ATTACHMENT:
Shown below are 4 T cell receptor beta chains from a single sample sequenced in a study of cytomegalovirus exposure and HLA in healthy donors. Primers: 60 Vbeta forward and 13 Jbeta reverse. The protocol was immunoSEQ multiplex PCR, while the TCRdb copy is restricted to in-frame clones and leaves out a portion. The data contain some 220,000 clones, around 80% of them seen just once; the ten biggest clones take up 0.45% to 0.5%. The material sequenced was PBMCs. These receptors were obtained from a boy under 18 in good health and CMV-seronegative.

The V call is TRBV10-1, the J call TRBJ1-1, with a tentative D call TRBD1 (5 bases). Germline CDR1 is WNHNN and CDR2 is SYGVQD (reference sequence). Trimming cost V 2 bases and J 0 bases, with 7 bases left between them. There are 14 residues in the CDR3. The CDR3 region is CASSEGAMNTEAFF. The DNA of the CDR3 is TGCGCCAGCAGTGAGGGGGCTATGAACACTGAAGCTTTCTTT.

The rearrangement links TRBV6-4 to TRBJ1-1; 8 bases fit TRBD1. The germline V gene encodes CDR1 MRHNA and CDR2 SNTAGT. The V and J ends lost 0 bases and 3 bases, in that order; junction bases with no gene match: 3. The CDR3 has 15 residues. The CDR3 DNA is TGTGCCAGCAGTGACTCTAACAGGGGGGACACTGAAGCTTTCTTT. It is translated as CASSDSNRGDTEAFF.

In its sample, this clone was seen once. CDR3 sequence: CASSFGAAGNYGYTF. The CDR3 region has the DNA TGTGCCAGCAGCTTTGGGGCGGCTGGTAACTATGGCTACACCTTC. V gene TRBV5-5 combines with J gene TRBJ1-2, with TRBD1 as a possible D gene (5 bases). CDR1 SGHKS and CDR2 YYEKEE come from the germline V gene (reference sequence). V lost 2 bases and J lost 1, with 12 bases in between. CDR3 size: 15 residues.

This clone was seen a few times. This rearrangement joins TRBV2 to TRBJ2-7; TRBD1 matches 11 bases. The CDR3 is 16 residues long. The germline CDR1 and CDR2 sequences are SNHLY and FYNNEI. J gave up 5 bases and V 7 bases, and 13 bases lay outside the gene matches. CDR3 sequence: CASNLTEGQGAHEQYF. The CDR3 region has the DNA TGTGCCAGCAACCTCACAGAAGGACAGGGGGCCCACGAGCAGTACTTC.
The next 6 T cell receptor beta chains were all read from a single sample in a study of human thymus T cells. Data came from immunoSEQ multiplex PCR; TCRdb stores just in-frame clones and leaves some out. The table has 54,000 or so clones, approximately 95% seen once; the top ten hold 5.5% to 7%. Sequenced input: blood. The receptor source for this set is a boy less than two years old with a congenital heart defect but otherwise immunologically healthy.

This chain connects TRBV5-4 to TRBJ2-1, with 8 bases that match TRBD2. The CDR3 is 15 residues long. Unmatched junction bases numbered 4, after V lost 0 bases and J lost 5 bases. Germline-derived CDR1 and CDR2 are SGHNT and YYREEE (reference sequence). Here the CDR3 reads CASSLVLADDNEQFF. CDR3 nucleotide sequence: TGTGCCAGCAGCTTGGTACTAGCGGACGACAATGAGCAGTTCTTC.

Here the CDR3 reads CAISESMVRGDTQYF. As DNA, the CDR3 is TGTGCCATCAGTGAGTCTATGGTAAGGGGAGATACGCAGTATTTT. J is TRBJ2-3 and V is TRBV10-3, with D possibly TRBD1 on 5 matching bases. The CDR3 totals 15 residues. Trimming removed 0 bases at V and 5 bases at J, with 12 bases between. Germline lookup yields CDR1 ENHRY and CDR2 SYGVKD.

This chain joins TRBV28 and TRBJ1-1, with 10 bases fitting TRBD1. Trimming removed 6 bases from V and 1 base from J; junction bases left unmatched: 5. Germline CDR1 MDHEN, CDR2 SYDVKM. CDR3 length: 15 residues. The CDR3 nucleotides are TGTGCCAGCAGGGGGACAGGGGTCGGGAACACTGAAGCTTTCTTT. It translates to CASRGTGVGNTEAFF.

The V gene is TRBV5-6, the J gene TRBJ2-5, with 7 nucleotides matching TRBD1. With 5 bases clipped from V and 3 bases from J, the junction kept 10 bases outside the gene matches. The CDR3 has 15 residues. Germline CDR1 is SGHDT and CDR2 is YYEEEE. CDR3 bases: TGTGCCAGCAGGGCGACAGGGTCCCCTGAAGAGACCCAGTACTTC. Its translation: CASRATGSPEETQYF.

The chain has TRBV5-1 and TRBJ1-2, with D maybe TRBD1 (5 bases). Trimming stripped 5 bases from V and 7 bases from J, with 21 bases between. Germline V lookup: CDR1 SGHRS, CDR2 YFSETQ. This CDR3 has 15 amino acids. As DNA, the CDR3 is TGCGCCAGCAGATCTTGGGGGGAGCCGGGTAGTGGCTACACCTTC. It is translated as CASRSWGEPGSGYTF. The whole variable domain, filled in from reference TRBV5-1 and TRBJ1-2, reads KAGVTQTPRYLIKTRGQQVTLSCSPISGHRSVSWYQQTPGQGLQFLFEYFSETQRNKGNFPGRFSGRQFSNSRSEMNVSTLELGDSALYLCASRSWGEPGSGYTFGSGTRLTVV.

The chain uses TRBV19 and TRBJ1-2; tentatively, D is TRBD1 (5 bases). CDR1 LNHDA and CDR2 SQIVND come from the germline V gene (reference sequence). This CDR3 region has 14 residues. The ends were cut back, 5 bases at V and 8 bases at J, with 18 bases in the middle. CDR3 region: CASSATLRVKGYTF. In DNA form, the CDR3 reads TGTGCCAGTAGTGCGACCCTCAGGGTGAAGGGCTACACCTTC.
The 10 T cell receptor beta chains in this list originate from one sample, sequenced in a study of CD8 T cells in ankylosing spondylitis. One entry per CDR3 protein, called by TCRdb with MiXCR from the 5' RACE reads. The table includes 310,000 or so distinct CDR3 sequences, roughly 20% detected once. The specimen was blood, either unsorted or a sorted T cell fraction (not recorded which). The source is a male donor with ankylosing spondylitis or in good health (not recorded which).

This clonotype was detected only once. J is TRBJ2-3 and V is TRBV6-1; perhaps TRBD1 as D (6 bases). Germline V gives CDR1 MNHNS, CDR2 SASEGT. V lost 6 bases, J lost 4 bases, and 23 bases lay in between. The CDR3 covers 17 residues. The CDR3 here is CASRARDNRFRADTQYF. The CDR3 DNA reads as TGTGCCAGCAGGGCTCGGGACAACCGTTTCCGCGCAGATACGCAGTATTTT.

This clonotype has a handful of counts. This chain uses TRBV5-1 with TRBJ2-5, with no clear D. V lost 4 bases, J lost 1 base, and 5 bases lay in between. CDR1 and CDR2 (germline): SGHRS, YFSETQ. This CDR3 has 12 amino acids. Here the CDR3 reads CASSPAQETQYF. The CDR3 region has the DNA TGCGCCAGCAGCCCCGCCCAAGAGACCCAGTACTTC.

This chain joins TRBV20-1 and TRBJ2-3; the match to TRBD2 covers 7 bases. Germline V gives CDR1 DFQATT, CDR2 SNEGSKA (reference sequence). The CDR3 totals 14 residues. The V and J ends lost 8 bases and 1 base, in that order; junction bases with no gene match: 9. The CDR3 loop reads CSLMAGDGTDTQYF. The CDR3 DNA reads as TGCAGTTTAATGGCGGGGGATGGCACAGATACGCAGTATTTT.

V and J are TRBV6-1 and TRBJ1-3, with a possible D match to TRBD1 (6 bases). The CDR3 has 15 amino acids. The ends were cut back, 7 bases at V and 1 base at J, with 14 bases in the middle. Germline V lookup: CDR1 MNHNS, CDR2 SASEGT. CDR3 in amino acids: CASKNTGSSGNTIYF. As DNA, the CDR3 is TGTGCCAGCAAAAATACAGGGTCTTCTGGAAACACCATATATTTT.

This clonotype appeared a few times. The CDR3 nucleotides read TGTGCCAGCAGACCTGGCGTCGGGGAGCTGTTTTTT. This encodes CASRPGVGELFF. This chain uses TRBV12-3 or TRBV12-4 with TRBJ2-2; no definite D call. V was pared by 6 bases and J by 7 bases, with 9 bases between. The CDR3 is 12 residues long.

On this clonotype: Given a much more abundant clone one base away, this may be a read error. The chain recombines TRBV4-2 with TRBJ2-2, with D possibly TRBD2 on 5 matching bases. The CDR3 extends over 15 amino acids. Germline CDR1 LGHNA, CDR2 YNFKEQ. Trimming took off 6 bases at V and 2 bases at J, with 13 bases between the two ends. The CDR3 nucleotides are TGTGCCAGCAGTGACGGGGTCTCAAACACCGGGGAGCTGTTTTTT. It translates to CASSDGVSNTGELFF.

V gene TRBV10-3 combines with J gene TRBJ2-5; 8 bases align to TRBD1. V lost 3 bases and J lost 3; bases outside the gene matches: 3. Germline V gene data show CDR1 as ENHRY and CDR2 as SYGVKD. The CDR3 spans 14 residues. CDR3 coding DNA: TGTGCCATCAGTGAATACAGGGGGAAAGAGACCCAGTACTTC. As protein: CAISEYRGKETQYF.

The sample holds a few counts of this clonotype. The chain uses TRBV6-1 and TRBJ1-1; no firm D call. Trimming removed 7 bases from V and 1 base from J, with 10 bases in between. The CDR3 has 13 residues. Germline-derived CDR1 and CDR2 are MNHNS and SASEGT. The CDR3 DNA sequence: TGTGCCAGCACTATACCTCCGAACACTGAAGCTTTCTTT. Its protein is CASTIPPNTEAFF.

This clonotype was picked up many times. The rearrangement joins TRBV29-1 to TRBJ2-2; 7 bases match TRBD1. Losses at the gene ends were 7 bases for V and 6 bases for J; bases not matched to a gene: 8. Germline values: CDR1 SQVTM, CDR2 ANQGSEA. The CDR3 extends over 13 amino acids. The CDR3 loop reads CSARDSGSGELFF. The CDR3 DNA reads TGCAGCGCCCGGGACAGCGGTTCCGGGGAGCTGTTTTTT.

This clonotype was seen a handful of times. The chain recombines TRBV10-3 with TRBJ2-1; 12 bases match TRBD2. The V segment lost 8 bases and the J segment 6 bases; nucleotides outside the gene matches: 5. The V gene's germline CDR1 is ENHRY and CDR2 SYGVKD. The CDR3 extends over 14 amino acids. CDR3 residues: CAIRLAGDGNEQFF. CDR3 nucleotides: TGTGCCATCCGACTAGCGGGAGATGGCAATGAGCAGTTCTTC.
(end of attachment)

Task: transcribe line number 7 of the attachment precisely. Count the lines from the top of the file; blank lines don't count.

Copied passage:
This chain connects TRBV5-4 to TRBJ2-1, with 8 bases that match TRBD2. The CDR3 is 15 residues long. Unmatched junction bases numbered 4, after V lost 0 bases and J lost 5 bases. Germline-derived CDR1 and CDR2 are SGHNT and YYREEE (reference sequence). Here the CDR3 reads CASSLVLADDNEQFF. CDR3 nucleotide sequence: TGTGCCAGCAGCTTGGTACTAGCGGACGACAATGAGCAGTTCTTC.